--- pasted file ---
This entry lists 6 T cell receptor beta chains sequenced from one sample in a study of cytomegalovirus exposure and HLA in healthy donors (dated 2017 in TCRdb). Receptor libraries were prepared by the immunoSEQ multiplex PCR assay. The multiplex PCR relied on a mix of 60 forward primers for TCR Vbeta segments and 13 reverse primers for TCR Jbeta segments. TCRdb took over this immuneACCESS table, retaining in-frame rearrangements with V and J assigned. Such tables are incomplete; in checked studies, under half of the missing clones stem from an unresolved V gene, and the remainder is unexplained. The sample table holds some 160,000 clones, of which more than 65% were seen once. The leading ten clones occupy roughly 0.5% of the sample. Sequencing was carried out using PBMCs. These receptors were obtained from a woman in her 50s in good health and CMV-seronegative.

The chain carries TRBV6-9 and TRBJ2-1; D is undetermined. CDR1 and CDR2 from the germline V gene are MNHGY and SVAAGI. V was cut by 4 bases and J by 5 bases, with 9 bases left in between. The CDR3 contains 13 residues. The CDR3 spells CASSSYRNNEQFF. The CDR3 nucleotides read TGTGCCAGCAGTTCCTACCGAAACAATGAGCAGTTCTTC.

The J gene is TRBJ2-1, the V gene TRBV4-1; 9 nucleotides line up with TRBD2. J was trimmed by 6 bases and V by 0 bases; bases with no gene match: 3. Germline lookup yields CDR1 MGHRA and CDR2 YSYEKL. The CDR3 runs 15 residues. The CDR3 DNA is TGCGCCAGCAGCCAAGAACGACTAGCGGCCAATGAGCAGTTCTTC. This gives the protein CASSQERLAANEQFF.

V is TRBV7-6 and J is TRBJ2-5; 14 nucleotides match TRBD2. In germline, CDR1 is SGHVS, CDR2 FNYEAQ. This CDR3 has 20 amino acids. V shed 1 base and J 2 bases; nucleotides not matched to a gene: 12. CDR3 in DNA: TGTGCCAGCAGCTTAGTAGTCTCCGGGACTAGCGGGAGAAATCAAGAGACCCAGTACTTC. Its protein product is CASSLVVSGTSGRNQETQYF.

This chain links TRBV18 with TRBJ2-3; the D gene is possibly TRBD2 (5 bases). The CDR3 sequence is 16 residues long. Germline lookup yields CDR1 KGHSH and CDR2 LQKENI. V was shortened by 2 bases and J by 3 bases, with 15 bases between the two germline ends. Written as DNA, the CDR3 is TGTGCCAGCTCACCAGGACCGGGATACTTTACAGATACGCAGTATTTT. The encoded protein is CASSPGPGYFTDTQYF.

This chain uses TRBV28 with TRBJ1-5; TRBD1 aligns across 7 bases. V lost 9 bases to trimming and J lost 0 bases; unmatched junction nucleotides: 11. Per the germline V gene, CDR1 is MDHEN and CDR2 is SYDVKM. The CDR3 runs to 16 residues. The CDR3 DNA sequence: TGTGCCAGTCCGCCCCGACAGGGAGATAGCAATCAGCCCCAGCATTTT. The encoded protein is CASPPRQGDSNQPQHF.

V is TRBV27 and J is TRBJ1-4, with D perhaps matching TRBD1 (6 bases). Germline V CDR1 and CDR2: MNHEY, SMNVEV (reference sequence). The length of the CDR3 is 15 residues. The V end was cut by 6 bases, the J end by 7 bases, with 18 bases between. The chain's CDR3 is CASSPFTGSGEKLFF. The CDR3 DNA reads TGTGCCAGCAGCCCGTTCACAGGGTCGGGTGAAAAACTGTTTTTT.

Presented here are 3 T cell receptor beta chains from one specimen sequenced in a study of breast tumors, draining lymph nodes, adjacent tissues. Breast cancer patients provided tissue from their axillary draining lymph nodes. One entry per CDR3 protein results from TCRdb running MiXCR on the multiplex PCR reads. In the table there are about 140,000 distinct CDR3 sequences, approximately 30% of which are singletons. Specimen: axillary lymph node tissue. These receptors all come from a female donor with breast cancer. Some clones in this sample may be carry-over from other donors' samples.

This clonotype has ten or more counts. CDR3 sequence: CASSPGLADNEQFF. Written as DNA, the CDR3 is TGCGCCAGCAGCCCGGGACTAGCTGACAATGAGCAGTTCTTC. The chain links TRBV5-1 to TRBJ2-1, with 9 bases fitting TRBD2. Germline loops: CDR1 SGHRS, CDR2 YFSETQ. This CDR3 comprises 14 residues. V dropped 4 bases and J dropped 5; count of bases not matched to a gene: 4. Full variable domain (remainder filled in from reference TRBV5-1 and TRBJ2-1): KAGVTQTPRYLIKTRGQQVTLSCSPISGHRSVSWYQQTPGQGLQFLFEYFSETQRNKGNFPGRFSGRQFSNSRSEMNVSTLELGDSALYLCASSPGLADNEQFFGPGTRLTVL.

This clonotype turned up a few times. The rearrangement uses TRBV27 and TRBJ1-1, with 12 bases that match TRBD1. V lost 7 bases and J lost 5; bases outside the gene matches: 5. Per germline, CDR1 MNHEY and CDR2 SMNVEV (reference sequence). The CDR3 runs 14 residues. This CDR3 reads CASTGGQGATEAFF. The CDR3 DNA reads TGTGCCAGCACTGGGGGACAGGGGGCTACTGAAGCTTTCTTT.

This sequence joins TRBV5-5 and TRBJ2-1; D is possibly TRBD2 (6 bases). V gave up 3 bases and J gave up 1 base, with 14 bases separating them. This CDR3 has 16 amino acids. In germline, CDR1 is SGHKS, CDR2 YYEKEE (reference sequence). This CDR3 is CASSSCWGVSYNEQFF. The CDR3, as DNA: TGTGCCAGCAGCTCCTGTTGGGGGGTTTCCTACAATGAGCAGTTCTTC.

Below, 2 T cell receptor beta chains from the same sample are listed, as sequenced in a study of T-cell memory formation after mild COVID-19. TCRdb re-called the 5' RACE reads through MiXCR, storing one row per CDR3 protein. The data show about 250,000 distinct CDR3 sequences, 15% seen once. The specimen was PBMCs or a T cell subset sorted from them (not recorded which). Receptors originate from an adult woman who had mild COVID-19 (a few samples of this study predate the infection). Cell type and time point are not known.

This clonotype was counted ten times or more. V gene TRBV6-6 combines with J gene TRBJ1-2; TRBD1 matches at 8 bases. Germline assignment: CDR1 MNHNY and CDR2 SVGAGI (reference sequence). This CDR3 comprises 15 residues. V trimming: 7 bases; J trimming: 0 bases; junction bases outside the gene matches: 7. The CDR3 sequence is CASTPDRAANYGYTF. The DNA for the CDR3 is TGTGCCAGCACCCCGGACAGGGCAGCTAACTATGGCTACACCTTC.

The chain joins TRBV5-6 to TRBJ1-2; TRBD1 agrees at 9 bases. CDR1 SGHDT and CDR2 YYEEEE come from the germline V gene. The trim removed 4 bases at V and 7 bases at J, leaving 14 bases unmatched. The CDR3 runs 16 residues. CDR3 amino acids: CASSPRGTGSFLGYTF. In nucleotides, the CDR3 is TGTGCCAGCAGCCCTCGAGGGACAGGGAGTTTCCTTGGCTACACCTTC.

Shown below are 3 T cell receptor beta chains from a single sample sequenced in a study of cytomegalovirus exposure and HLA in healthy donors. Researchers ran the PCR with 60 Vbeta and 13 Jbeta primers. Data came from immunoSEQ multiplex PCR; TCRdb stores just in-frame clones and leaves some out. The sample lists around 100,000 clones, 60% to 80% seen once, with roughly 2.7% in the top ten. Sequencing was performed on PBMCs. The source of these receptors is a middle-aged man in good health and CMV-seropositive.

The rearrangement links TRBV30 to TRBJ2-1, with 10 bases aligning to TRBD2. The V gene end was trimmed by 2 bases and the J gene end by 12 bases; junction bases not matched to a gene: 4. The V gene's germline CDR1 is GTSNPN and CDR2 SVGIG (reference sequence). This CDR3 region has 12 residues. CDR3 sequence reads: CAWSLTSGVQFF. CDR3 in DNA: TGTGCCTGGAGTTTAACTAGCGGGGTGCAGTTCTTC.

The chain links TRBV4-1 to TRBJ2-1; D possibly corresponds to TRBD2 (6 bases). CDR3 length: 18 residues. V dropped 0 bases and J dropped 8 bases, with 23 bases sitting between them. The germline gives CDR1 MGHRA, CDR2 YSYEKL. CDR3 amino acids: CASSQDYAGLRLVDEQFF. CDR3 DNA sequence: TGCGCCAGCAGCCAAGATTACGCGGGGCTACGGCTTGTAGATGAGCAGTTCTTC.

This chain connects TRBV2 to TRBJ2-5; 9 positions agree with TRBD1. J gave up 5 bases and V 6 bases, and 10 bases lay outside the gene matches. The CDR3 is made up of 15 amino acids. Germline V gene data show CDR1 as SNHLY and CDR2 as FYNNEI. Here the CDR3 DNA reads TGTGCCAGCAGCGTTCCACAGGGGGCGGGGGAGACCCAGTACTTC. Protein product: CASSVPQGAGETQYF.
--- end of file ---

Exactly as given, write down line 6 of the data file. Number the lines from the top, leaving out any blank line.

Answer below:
This chain uses TRBV28 with TRBJ1-5; TRBD1 aligns across 7 bases. V lost 9 bases to trimming and J lost 0 bases; unmatched junction nucleotides: 11. Per the germline V gene, CDR1 is MDHEN and CDR2 is SYDVKM. The CDR3 runs to 16 residues. The CDR3 DNA sequence: TGTGCCAGTCCGCCCCGACAGGGAGATAGCAATCAGCCCCAGCATTTT. The encoded protein is CASPPRQGDSNQPQHF.